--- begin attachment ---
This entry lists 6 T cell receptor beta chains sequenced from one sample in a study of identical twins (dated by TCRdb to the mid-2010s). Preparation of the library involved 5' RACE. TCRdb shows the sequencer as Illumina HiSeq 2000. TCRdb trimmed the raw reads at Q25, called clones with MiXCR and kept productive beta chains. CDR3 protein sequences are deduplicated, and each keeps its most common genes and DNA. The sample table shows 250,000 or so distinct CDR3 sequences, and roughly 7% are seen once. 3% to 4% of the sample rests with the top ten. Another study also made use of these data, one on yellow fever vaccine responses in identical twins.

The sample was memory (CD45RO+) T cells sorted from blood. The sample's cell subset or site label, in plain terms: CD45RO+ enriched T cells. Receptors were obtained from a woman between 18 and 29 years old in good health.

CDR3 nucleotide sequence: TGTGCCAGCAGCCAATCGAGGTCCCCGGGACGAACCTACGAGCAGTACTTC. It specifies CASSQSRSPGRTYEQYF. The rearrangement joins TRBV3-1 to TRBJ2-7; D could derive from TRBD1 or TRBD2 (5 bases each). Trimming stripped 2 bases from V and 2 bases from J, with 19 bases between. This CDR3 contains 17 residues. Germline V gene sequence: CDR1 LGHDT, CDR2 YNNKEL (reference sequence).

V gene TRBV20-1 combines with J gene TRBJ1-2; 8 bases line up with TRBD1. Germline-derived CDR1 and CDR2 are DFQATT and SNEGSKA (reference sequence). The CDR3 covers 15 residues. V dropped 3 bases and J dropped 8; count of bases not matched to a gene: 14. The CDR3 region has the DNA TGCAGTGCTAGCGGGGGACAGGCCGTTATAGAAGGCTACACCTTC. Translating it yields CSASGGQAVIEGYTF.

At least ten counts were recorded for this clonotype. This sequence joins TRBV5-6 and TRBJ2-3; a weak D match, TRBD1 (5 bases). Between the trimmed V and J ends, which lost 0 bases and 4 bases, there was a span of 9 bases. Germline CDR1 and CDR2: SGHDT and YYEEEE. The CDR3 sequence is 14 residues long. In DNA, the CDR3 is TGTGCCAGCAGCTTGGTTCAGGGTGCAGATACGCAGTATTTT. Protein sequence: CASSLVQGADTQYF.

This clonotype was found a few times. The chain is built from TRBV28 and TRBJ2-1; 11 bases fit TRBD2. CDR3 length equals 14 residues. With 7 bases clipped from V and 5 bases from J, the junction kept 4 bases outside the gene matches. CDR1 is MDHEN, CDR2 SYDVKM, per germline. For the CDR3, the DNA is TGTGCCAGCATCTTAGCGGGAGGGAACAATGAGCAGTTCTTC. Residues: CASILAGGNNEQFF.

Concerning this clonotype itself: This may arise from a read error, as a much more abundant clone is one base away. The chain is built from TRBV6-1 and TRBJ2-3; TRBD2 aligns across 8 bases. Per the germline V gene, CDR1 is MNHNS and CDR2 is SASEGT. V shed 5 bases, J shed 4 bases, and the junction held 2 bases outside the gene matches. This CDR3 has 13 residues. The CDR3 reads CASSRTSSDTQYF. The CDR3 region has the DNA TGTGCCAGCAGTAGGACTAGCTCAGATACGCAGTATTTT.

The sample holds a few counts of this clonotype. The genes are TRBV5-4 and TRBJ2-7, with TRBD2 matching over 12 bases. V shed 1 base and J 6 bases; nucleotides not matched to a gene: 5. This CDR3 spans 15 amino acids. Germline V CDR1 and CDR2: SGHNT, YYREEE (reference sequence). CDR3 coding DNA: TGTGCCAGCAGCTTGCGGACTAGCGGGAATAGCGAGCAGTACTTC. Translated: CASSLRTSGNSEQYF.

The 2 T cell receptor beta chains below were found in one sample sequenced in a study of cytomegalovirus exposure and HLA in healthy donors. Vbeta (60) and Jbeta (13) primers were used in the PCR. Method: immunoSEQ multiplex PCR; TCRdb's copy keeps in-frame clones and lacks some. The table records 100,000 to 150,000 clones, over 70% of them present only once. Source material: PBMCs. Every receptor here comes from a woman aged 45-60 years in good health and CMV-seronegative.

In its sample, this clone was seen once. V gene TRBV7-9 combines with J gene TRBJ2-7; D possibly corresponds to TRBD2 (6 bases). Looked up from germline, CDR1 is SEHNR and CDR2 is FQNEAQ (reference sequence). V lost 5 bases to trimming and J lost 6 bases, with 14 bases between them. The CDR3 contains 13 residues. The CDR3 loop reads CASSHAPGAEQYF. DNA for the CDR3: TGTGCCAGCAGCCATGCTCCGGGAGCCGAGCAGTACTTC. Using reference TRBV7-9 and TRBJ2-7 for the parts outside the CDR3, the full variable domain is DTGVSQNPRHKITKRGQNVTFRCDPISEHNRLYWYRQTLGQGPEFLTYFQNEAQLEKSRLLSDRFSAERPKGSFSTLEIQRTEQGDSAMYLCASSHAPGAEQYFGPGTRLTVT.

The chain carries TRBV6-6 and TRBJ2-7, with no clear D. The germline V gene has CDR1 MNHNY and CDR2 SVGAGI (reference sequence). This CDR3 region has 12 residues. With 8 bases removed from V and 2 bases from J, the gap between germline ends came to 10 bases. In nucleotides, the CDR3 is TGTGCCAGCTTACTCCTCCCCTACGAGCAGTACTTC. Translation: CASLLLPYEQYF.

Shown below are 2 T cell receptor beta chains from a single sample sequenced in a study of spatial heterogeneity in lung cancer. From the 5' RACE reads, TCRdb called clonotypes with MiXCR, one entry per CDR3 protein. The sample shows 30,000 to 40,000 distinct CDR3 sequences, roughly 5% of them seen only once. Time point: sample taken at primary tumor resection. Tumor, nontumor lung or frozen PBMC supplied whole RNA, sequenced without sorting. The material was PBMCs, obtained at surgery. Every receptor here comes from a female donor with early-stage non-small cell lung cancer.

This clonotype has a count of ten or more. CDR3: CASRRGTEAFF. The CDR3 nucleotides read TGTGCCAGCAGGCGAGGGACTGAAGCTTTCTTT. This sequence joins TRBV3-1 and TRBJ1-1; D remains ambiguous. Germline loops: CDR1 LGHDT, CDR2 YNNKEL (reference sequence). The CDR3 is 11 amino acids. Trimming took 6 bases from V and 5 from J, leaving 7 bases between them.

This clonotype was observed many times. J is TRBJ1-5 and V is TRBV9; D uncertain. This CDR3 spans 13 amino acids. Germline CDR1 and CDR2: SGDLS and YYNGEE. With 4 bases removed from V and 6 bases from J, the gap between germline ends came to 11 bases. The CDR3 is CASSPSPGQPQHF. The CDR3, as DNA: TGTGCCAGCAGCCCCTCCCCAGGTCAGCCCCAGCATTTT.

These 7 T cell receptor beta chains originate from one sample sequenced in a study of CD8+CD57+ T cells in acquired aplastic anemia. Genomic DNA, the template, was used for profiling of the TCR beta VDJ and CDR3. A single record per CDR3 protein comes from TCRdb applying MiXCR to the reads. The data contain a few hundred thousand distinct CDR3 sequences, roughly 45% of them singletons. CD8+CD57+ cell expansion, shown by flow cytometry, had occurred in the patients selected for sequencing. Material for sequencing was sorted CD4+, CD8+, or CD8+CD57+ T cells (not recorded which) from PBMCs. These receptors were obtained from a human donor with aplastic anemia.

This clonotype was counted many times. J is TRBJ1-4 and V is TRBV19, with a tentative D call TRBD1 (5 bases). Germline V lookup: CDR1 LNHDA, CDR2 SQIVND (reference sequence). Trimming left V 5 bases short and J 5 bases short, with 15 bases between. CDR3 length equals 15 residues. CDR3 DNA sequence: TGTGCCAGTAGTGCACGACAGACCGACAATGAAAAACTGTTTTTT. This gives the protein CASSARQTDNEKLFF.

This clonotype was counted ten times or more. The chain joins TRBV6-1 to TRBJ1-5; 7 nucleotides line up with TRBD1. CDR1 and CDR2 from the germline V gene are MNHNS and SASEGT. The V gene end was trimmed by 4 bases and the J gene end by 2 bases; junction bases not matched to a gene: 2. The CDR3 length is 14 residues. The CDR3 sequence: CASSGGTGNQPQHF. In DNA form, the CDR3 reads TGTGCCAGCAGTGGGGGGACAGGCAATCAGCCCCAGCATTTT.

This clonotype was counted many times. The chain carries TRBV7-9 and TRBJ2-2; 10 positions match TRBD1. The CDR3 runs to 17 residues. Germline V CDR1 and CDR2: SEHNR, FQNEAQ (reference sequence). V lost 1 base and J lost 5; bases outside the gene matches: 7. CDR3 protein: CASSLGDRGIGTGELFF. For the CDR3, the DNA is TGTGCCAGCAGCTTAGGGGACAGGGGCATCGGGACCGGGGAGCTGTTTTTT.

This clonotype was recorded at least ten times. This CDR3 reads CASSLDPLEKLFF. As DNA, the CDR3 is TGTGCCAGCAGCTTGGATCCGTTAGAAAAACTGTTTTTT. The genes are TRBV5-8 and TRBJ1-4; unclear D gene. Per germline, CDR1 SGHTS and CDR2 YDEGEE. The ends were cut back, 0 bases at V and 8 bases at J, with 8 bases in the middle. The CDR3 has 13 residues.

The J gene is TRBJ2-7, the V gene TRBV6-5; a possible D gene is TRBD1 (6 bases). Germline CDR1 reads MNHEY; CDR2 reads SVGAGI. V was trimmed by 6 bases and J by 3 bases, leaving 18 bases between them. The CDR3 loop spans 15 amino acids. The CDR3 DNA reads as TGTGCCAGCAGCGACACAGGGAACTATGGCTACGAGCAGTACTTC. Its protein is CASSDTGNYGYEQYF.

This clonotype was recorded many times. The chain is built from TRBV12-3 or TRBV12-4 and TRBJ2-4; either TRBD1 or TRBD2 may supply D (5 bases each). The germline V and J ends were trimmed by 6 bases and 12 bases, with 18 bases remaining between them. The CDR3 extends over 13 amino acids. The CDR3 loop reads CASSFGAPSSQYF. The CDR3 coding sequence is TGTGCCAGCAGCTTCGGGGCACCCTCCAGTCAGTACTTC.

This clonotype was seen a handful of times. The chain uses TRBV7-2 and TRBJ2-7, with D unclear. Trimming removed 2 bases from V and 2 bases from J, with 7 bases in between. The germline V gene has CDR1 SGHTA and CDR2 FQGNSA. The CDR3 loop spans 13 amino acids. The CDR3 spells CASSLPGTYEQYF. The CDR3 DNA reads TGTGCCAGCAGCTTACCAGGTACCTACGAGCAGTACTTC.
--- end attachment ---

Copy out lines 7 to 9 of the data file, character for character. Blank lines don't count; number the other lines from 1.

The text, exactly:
Concerning this clonotype itself: This may arise from a read error, as a much more abundant clone is one base away. The chain is built from TRBV6-1 and TRBJ2-3; TRBD2 aligns across 8 bases. Per the germline V gene, CDR1 is MNHNS and CDR2 is SASEGT. V shed 5 bases, J shed 4 bases, and the junction held 2 bases outside the gene matches. This CDR3 has 13 residues. The CDR3 reads CASSRTSSDTQYF. The CDR3 region has the DNA TGTGCCAGCAGTAGGACTAGCTCAGATACGCAGTATTTT.

The sample holds a few counts of this clonotype. The genes are TRBV5-4 and TRBJ2-7, with TRBD2 matching over 12 bases. V shed 1 base and J 6 bases; nucleotides not matched to a gene: 5. This CDR3 spans 15 amino acids. Germline V CDR1 and CDR2: SGHNT, YYREEE (reference sequence). CDR3 coding DNA: TGTGCCAGCAGCTTGCGGACTAGCGGGAATAGCGAGCAGTACTTC. Translated: CASSLRTSGNSEQYF.

The 2 T cell receptor beta chains below were found in one sample sequenced in a study of cytomegalovirus exposure and HLA in healthy donors. Vbeta (60) and Jbeta (13) primers were used in the PCR. Method: immunoSEQ multiplex PCR; TCRdb's copy keeps in-frame clones and lacks some. The table records 100,000 to 150,000 clones, over 70% of them present only once. Source material: PBMCs. Every receptor here comes from a woman aged 45-60 years in good health and CMV-seronegative.